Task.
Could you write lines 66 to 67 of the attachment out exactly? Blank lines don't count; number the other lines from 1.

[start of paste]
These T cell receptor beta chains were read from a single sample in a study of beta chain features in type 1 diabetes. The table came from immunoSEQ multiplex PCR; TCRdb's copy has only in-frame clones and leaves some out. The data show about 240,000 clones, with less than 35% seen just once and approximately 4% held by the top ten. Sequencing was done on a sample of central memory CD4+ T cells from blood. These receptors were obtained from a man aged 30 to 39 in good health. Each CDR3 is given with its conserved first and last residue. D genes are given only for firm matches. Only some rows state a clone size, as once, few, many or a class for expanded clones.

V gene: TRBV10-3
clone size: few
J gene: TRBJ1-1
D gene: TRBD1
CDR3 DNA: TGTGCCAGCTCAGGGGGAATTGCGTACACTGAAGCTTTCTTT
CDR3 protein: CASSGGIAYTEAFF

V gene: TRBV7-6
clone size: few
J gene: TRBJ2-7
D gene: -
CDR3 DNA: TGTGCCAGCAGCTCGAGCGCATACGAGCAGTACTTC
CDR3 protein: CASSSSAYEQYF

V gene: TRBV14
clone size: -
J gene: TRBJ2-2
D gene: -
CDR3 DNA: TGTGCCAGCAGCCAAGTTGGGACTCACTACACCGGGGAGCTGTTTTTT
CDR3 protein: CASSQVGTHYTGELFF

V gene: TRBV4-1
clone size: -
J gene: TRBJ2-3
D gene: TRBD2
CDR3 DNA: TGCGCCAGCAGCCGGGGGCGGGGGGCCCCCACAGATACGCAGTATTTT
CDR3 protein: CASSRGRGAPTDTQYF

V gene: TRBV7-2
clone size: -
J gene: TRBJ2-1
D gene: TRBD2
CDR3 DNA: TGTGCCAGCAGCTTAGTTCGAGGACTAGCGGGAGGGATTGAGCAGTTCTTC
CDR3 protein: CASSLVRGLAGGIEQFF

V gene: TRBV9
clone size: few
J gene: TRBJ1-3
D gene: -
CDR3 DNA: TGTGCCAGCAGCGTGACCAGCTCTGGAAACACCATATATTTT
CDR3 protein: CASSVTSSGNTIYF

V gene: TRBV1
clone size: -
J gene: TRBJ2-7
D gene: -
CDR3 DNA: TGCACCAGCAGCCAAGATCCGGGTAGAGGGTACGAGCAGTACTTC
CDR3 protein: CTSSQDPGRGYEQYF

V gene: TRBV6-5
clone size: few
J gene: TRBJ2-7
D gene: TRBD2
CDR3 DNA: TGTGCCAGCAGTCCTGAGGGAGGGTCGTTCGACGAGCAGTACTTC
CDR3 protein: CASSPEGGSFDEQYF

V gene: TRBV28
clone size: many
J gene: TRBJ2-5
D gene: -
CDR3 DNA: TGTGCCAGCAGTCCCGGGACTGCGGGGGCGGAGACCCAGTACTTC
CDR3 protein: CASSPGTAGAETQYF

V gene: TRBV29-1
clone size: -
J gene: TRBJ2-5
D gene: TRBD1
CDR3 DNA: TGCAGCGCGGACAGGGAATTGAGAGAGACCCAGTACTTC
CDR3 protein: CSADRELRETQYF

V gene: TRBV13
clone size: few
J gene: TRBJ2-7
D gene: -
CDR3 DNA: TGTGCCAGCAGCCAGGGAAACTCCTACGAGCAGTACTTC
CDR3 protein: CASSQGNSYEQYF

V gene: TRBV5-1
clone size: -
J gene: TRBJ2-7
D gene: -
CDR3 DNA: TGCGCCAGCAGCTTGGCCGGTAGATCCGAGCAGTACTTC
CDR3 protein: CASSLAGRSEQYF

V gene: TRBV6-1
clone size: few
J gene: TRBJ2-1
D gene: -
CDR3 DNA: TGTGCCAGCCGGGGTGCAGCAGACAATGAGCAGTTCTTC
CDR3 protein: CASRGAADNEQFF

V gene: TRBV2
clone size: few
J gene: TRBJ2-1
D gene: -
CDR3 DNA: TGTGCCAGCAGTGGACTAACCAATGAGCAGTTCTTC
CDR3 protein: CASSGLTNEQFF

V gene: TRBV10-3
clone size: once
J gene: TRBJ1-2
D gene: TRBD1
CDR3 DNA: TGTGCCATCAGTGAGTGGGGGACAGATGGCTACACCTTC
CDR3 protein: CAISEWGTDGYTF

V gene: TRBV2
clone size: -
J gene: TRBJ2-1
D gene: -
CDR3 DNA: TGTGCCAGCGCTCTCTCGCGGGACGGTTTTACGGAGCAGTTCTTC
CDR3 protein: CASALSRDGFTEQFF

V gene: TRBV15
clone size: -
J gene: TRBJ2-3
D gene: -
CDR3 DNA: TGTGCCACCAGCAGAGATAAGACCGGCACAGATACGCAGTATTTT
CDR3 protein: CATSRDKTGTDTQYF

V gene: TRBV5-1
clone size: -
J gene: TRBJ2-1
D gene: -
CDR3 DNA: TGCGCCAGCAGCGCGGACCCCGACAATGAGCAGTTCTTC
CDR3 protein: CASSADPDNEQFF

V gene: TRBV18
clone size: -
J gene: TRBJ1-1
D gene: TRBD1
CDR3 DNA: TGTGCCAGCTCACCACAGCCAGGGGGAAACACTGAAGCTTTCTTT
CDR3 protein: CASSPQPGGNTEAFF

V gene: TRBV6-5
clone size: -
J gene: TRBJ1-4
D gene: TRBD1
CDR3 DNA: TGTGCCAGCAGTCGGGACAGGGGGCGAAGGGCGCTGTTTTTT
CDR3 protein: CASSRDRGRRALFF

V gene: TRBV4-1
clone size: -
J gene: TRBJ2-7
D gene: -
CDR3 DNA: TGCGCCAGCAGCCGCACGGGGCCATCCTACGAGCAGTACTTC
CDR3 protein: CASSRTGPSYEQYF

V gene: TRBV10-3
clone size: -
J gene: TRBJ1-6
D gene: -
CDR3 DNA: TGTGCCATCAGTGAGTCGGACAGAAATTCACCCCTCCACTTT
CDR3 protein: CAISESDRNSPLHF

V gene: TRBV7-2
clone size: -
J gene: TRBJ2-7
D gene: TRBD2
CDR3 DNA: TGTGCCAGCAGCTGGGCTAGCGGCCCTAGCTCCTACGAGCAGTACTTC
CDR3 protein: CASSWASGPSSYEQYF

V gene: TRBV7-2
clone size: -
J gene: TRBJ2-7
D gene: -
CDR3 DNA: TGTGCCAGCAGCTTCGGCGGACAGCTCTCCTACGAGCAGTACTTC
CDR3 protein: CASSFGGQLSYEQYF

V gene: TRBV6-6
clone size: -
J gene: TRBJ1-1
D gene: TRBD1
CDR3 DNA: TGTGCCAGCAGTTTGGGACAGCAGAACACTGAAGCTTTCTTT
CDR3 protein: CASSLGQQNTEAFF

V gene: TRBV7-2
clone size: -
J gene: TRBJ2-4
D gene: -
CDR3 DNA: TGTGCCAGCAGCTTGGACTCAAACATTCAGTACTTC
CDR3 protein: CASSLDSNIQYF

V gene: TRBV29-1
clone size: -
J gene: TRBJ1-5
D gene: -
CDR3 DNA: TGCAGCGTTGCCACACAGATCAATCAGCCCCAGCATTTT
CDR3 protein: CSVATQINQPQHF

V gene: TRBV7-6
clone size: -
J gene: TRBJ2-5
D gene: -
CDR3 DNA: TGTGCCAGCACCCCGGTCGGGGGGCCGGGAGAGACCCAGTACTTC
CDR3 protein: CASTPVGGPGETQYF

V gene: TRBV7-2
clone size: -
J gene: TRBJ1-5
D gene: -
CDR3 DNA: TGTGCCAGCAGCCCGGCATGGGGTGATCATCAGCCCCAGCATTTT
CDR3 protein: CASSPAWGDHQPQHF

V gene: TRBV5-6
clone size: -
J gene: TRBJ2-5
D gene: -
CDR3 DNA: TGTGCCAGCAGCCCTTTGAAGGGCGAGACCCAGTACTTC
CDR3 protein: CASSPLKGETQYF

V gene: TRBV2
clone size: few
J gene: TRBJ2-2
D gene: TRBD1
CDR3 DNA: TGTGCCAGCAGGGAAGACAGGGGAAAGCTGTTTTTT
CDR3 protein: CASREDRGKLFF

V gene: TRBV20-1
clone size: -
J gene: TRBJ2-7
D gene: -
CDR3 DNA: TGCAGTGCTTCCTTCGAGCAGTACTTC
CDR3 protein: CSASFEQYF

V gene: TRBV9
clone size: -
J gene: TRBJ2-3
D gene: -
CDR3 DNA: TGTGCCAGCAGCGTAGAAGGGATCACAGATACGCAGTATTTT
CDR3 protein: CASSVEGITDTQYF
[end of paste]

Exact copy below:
CDR3 DNA: TGTGCCAGCAGCCAGGGAAACTCCTACGAGCAGTACTTC
CDR3 protein: CASSQGNSYEQYF